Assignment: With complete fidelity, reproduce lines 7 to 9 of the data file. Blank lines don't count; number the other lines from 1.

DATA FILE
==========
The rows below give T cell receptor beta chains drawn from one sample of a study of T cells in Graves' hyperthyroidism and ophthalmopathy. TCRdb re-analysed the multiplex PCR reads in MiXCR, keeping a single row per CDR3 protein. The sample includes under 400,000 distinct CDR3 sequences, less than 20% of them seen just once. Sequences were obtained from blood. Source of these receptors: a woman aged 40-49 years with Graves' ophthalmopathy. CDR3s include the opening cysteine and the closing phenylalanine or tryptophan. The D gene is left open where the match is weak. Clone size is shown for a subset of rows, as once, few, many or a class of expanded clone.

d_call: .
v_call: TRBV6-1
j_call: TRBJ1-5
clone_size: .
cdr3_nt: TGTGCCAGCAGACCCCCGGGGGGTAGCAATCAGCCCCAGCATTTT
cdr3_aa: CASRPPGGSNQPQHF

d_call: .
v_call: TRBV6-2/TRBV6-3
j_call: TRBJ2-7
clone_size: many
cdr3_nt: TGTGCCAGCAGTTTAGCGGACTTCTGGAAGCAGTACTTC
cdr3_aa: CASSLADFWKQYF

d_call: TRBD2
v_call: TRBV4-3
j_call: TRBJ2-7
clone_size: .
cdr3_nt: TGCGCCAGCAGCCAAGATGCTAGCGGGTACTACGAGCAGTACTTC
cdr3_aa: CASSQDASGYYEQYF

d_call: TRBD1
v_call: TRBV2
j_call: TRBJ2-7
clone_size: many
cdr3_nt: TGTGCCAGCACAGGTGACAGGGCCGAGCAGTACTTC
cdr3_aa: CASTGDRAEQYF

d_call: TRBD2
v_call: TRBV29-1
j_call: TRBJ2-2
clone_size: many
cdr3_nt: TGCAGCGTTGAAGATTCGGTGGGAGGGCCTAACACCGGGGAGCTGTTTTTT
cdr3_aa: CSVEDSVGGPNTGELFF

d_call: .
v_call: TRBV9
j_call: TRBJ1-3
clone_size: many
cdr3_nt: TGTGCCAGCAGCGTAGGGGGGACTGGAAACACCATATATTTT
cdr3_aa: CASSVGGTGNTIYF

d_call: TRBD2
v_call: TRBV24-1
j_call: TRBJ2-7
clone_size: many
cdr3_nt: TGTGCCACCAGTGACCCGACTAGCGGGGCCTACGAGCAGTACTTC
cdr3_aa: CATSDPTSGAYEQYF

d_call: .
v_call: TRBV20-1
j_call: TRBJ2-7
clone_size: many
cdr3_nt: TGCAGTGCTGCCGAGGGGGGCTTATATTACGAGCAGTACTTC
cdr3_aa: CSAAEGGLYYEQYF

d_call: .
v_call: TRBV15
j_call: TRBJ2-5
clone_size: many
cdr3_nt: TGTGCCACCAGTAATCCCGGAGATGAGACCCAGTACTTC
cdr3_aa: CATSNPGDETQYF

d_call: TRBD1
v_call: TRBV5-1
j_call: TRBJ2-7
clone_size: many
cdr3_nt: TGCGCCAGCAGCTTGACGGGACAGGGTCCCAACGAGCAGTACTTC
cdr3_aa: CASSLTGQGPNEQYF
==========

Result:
cdr3_aa: CASRPPGGSNQPQHF

d_call: .
v_call: TRBV6-2/TRBV6-3